Sometimes you see something so beautiful that it mesmerizes you for the rest of your life. You can close your eyes and the image is right in front of you, making you smile, without fail, every single time. This is how I feel about the first Madhubani painting I saw many, many years ago. Set in a beautiful frame, this painting was a wedding present from a mother to her daughter and was custom-made by women in the Mithila region of Bihar for the wedding. Precious indeed! This is how my love for this art form started. Much later, I met an artist called Gambhira Devi in Delhi who passionately told me about the paintings I bought from her and the significance of the symbols and style she had used.
Madhubani painting was traditionally created by women of certain communities in the Mithila region. It originated in Madhubhani village of Janakpur, the capital city of ancient Mithila. Drawn in lines, the paintings reflect aesthetic tastes, religious leanings, love for natural phenomenon, affection for the feminine beauty, divinity, and the panoramic view of the day-to-day life of the people. This painting as a form of wall art was traditionally done on freshly plastered mud walls or the floors of huts.
Did you know that Madhubani artists follow certain styles? I didn’t until such time that I met Gambhira Devi. There are four distinct styles: 1) Kachni or line painting where numerous small straight lines are used. 2) Bharni or coloured paintings where various colours are filled after the line drawing is made. 3) Tantrik paintings where the subjects depicted are based solely on religious texts and characters related to them and 4) Godhna or Tatoo paintings where body art motifs have been adapted into various paintings.
Last year I chanced upon an artist’s work so surreal that had my gaze transfixed for a good 15 odd minutes (and this is long, considering you are standing in the blazing sun!). My first few thoughts – does anyone really use these colours in Madhubani and wow! the faces of the women are so gorgeous, not like the regular Madhubani you see around. They had a contemporary feel yet rooted in tradition, something fresh and experimental yet so authentic! I got to know that the artist was the amazingly talented lady called Bharti Dayal.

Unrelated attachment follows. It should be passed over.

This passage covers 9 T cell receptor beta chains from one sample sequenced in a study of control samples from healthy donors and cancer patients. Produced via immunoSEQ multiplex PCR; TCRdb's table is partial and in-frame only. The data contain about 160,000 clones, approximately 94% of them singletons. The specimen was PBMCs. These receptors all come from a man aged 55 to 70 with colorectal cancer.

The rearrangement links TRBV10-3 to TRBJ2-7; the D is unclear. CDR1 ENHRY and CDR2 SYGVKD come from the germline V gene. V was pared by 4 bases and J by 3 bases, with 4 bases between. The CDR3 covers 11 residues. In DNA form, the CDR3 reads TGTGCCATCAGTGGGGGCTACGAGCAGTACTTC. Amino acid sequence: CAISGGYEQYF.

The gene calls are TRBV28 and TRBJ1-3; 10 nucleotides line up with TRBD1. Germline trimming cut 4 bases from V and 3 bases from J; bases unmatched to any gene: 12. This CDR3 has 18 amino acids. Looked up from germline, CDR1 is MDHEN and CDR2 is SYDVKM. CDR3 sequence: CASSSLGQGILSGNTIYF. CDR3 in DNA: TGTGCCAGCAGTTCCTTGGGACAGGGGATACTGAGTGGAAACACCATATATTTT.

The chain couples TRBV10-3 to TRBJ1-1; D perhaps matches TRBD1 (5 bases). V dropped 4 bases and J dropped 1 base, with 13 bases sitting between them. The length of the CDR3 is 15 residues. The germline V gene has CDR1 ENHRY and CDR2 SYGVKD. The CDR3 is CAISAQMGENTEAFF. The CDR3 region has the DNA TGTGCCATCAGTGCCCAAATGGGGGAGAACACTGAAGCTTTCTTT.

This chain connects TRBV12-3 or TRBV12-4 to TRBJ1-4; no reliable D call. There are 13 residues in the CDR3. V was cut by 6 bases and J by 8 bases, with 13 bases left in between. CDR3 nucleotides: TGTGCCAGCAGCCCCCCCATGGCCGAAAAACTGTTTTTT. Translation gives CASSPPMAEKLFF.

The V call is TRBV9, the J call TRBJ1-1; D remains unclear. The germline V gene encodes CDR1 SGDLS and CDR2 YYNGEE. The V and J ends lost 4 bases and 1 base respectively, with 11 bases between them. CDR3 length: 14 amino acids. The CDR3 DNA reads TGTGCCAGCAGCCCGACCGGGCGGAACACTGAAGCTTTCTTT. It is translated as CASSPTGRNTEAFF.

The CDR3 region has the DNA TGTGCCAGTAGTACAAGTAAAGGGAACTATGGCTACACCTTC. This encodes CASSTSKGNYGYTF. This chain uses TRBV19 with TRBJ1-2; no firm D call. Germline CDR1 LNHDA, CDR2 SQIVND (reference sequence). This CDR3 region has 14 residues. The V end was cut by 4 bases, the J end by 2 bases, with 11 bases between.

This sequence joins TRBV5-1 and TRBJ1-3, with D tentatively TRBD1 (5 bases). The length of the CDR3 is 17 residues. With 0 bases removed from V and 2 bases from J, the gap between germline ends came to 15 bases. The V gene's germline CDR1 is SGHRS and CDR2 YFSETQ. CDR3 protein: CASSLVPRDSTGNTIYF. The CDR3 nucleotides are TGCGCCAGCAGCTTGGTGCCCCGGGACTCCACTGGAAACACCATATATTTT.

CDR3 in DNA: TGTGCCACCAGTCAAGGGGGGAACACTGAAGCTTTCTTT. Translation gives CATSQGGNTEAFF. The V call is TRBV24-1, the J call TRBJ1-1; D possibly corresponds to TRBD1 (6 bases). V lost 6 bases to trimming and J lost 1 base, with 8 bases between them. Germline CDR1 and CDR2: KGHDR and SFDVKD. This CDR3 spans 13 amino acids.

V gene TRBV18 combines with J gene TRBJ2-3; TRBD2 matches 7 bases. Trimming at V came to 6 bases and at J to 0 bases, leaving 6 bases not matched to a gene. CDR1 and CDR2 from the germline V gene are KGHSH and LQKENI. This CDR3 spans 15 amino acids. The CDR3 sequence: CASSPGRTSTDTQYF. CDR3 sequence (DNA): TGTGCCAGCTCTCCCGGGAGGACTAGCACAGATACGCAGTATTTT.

The artist, Bharti Dayal is from the Samastipur in Bihar, which was where the ancient kingdom of Mithila flourished and it seems that geography worked in her favour too. What she has done is introduce new themes without tampering with the tapestry. She is not only a vigorous proponent of Madhubani painting, but she also supports up-and-coming Madhubani artists. She has won many awards for her work, including India’s National Award for excellence in handicrafts in 2007, and taken part in exhibitions both in India and across the globe. In 1995 her work was the subject of a French television documentary. Shilpa reached out to her and Ms. Dayal was gracious enough to tell us more about her art. Here is an excerpt from the interview:
Notjustashopper: Your painting ‘Tree of Life’ is much talked about. Tell us more about it. What is your inspiration behind it?
Bharti Dayal: My inspiration is women & womanhood. I feel a woman is the root of a tree and it is because of her that the family flourishes. Her character is the most important factor for the growth of life. A mother is the first school and her strength and depth is vital for the growth of family tree!